Do I put the period inside or outside the quotation marks?

Short Answer

The period always goes inside the quotation marks. (This, however, is not true for other punctuation marks.)

Quotation Marks

Long Answer

The main problem that people have with using quotes is also a fundamental one: does the period at the end of the quote go inside or outside of the quotation marks?

The period is unique among punctuation marks in that, yes, it always goes inside the quotation marks. For instance, He said, “I’m going to the mall.”

However, this is not the case for all end punctuation marks. For other punctuation marks, where the closing punctuation goes depends on which idea it refers to (the sentence or the quote).

For example, if the sentence is a question, but the words in the quote are not, the question mark would go outside the quotation marks. For example, Has he already said, “I’m going to the mall”?

If, on the other hand, the sentence is not a question, but the words in the quote are, then the question mark would go inside the quotation marks. For example, He asked, “Can I go to the mall?”

3 thoughts on “English Grammar 101: Do I Put the Period Inside or Outside the Quotation Marks?

  1. Therese says:

    “What about a single word in quotes, at the end of a sentence, or a quoted phrase within a sentence? Example 1: He said she was “”funny.”” Example 2: He said, “”something here,”” which was ironic. Does the punctuation have to go inside the quote?”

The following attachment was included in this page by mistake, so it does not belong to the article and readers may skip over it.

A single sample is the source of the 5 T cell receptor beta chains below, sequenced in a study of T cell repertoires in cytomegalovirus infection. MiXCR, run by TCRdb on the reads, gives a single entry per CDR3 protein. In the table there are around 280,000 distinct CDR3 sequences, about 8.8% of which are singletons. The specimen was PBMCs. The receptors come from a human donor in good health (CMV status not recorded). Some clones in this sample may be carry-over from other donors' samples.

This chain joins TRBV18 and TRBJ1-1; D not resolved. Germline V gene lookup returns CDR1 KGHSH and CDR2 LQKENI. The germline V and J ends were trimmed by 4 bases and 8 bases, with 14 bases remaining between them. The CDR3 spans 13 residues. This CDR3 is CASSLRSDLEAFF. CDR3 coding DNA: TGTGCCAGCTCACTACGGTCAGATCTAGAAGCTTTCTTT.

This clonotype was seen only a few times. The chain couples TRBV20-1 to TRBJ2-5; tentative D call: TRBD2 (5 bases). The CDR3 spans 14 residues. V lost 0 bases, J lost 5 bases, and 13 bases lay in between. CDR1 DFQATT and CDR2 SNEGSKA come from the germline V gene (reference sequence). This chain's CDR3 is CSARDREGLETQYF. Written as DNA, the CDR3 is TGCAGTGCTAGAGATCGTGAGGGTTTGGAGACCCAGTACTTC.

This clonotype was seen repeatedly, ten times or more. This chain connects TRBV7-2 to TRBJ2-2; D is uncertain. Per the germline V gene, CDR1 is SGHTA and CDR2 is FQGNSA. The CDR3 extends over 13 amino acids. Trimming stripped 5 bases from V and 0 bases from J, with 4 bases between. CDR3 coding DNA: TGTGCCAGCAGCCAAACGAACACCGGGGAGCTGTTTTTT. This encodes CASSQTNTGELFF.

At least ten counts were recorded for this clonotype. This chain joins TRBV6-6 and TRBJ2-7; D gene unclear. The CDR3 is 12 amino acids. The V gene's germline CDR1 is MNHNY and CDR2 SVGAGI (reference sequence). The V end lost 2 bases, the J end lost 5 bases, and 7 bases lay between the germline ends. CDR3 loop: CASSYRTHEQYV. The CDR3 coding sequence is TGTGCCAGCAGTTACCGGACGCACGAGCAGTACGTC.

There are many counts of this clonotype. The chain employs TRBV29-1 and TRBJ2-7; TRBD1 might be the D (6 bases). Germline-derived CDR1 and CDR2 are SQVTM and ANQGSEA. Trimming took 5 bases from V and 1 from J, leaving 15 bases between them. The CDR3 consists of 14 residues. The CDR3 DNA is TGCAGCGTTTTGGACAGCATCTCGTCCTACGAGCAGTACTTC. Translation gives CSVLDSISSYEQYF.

2. Willjan M. Alaurin says:

    Your the best. Nice.

    1. jack says:

      *You’re

Leave a Reply

Your email address will not be published. Required fields are marked *

Get a FREE QUOTE for Your Project Now!

Our expert editors and proofreaders are available for you anytime (day or night!) with affordable and personalized professional services.

YOU MIGHT ALSO LIKE
compliment vs. complement

Grammar 101: Compliment vs. Complement

Feb 27, 2019 in Grammar

Who doesn’t appreciate receiving a compliment every now and again? Compliments are nice and feel good. Compliments are thoughtful and wonderful to share with others,…

Sympathy vs. Empathy

Sympathy vs. Empathy: We’re About to Get Emotional

Aug 23, 2018 in Grammar

As an editor, I feel real sympathy—or do I mean empathy?—for writers wrangling with the complexities of English grammar—including figuring out sympathy vs. empathy—and which is better suited…

premiere vs. premier

Premiere vs. Premier:
Which Is First, and Which Is Best?

Jan 19, 2018 in Grammar

Our story of premiere vs. premier begins with this very first sentence—the premier sentence—and our goal of helping you become an expert on how to…

Subscribe to Our Blog

Subscribe via RSS
[RR_SHOPPER_APPROVED get="schema"]